Ultraviolet radiation (UV) is, at least to humans, an invisible part of sunlight. But as you well know from a sunny day at the beach, it's biologically very active. UV radiation can have severe effects on exposed skin and eyes, cause cancer, weaken immune systems, and affect plants, animals, and ecosystems.
Picture: Meteorological tower at SERC. Every four seconds, the radiometer at the meteorological tower at the Smithsonian Environmental Research Center (SERC) measures the incoming UV radiation.
One of the main biological impacts of UV radiation on plants is that it reduces their rate of photosynthesis, the process that plants use to trap carbon dioxide from the air to create sugars for food, releasing oxygen in the process. UV radiation with a short wavelength, called UV-B, is most effective at reducing the photosynthesis rate.
This reduced photosynthesis rate can directly affect the plants' ability to grow. Because different species may vary in their sensitivity to UV radiation, this may eventually affect biodiversity and change the structure of an ecosystem.
Although UV radiation has always been present throughout the evolution of earth and life, research is showing that we are now exposed to higher levels of UV because of the thinning of the ozone layer. The ozone layer, a concentration of ozone molecules in the stratosphere, protects us from UV by filtering the sun's radiation. Ozone molecules in this layer are constantly being produced and broken down, but chemicals like halons and chlorofluorocarbons (CFCs) that are used in refrigerators and air conditioners accelerate the breakdown of ozone. As a result, the ozone layer is getting thinner, allowing more UV to reach the earth's surface.
(For more information about the thinning of the ozone layer, read EPA's Questions and Answers on Ozone Depletion.)
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UV index indicates risk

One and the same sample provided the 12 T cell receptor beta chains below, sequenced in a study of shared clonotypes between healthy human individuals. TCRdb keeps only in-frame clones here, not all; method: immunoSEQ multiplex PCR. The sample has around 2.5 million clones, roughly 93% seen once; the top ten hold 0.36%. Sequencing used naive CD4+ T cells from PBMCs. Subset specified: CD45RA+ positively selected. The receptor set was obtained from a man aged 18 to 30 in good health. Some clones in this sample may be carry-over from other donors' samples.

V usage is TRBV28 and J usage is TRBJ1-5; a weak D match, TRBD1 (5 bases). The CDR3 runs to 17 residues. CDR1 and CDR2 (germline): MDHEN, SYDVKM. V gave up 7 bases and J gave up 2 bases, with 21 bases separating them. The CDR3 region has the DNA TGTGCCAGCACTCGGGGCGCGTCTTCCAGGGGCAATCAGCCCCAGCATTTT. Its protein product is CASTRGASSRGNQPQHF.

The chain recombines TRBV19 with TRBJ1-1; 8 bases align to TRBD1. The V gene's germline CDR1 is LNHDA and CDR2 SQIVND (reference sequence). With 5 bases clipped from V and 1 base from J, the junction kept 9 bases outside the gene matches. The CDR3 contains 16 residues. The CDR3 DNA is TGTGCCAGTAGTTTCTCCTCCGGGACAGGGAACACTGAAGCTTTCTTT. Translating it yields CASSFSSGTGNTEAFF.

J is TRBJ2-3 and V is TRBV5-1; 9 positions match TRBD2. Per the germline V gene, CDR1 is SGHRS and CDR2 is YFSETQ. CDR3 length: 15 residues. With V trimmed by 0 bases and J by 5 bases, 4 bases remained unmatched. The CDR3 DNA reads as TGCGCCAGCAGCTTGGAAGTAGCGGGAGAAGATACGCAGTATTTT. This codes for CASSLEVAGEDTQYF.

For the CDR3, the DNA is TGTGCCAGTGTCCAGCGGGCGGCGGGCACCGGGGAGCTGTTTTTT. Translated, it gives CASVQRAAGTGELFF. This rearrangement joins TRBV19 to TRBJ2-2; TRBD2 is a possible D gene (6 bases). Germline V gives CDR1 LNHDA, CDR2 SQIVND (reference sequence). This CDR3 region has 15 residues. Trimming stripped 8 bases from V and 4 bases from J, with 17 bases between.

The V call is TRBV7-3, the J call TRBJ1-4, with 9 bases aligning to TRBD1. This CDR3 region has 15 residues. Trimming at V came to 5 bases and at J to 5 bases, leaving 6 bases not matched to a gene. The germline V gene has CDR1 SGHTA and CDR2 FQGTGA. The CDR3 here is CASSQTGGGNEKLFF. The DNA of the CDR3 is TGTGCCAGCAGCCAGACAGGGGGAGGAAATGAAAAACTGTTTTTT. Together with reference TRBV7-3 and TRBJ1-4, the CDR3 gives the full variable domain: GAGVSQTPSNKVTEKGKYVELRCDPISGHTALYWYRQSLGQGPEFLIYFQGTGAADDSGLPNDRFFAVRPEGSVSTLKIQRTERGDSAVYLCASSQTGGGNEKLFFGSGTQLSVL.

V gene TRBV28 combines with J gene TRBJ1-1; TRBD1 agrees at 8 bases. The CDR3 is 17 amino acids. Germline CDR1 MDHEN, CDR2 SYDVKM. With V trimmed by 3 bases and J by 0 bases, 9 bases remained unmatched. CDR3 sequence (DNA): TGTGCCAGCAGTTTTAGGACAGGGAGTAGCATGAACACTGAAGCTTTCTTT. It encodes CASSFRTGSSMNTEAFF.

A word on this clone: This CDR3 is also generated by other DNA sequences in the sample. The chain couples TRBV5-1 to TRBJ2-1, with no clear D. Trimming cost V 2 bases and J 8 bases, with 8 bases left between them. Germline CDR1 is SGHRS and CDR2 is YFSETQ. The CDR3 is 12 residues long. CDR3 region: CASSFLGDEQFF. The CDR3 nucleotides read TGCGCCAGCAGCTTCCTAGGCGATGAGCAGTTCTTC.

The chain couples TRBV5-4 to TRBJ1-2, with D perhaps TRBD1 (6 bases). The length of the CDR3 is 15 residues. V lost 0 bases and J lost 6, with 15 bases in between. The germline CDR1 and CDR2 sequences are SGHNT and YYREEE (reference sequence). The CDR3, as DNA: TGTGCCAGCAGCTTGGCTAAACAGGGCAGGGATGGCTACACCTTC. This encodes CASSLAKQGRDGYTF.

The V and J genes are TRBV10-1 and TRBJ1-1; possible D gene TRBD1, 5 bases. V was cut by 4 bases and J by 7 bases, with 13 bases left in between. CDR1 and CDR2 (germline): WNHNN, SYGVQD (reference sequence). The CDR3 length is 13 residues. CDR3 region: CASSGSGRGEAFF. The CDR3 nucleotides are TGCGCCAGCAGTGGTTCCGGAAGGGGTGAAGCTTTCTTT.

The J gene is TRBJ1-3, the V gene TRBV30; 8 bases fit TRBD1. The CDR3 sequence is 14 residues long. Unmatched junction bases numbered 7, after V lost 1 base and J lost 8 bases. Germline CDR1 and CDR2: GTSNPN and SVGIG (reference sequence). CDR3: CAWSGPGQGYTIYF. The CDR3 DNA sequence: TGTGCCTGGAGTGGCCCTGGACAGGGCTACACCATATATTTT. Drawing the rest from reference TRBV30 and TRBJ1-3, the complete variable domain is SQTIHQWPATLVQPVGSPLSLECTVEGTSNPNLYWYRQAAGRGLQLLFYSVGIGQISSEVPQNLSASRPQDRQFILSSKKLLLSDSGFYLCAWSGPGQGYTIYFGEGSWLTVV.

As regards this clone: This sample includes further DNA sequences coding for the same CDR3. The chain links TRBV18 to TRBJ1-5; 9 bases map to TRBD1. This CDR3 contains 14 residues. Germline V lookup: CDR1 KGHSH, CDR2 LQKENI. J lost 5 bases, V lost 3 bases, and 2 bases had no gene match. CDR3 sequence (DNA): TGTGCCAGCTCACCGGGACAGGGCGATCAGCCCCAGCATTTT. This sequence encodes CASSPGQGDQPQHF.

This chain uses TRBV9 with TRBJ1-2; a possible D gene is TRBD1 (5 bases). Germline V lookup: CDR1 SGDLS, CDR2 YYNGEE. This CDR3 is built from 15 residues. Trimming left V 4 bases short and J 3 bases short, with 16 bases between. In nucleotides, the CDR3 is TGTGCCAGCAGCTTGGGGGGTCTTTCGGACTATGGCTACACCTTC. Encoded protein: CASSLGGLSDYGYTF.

To get an indication of your risks from exposure to UV radiation, you can look at UV index predictions that are published in many papers. If you live near Edgewater, MD you can also use the live UV Index from the Photobiology and Solar Radiation Lab at the Smithsonian Environmental Research Center(SERC).
The UV index provides a daily forecast or description of the expected risk of overexposure to the sun. The index predicts UV intensity levels on a scale of 0 to 10+, where 0 indicates a minimal risk of overexposure and 10+ means a very high risk. When the index is high, you can quickly get a sunburn.
Picture: The UV index indicates, on a scale of 1 to 10+, the expected risk of overexposure to the sun.
To create a live UV index, the radiometer at the meteorological tower at SERC in Edgewater, MD measures the incoming UV radiation every four seconds.
The graphic below shows the current value of the UV index and, in the afternoon, a daily value of the UV index. This daily value is calculated based on a one hour period around solar noon, which is around 1. p.m. The current value changes all the time and represents the current readings of the radiometer. You can use both values to assess you risk of exposure to UV.
(Click on the graphic to view a large version of the UV index graph.)
To read more about the effects of exposure to UV radiation and general safety suggestions, visit EPA's Ozone Depletion Home Page.
References and further reading
For more information about the ecological effects of ultraviolet radiation, visit the website of SERC's Photobiology and Solar Radiation Lab where you can also find SERC's live UV index.
To learn more about ozone depletion, the harmful effects of UV radiation, and what you can do to protect yourself, visit EPA's Ozone Depletion Home Page.